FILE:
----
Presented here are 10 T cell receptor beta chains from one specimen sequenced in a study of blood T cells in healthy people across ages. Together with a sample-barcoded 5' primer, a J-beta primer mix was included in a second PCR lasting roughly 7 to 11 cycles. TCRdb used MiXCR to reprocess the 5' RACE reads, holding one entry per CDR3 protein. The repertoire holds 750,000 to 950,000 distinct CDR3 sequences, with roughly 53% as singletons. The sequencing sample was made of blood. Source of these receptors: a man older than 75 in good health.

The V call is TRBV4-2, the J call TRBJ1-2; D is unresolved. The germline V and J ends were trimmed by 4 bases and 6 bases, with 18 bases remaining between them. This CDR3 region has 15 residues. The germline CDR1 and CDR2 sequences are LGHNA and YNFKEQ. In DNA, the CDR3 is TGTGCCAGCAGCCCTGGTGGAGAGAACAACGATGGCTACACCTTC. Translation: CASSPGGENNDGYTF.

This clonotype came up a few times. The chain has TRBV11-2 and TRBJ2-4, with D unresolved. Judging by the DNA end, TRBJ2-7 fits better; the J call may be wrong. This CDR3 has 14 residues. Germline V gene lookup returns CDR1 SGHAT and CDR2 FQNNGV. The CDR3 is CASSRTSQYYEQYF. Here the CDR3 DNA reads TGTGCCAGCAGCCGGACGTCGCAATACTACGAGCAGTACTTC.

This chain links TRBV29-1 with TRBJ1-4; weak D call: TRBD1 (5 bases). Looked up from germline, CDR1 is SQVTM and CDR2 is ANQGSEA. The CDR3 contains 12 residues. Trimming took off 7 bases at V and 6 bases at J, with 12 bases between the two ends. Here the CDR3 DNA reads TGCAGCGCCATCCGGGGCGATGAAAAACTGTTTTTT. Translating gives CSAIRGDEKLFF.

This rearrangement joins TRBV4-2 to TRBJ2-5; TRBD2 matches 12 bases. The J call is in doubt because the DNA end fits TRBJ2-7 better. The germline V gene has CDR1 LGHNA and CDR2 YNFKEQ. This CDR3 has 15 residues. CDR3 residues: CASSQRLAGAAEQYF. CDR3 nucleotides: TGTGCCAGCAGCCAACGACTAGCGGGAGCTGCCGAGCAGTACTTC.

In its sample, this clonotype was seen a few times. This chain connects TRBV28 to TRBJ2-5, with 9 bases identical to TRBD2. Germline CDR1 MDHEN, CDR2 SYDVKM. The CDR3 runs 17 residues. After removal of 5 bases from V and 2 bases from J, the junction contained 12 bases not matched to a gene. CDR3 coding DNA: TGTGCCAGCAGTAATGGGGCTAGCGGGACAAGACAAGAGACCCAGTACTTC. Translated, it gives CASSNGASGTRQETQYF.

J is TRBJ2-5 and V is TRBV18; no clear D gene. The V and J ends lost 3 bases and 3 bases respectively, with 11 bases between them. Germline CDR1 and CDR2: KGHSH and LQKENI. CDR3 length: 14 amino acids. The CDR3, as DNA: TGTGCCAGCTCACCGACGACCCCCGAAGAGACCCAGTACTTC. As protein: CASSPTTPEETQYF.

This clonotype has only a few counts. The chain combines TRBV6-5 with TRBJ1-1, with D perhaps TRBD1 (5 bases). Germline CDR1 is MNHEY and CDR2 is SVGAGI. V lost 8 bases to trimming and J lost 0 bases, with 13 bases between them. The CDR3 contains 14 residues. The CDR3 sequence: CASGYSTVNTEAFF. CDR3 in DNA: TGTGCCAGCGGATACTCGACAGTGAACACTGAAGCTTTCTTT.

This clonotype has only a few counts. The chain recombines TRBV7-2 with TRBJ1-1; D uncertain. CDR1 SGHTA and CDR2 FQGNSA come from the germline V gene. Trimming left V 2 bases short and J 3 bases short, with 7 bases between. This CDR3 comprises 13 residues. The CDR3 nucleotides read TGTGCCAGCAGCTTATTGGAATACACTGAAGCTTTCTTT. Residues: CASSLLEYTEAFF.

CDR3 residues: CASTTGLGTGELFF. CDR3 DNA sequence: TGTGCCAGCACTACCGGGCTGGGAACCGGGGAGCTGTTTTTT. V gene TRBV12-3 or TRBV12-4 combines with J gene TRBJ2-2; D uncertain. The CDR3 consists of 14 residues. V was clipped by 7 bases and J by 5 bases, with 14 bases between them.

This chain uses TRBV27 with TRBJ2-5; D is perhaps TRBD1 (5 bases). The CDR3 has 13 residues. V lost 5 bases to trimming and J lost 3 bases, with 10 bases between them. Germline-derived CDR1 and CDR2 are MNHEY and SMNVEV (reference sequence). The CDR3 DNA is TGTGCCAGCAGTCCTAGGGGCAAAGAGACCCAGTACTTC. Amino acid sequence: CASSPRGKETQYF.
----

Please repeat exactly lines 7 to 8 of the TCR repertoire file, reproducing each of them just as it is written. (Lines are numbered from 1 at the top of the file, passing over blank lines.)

J is TRBJ2-5 and V is TRBV18; no clear D gene. The V and J ends lost 3 bases and 3 bases respectively, with 11 bases between them. Germline CDR1 and CDR2: KGHSH and LQKENI. CDR3 length: 14 amino acids. The CDR3, as DNA: TGTGCCAGCTCACCGACGACCCCCGAAGAGACCCAGTACTTC. As protein: CASSPTTPEETQYF.

This clonotype has only a few counts. The chain combines TRBV6-5 with TRBJ1-1, with D perhaps TRBD1 (5 bases). Germline CDR1 is MNHEY and CDR2 is SVGAGI. V lost 8 bases to trimming and J lost 0 bases, with 13 bases between them. The CDR3 contains 14 residues. The CDR3 sequence: CASGYSTVNTEAFF. CDR3 in DNA: TGTGCCAGCGGATACTCGACAGTGAACACTGAAGCTTTCTTT.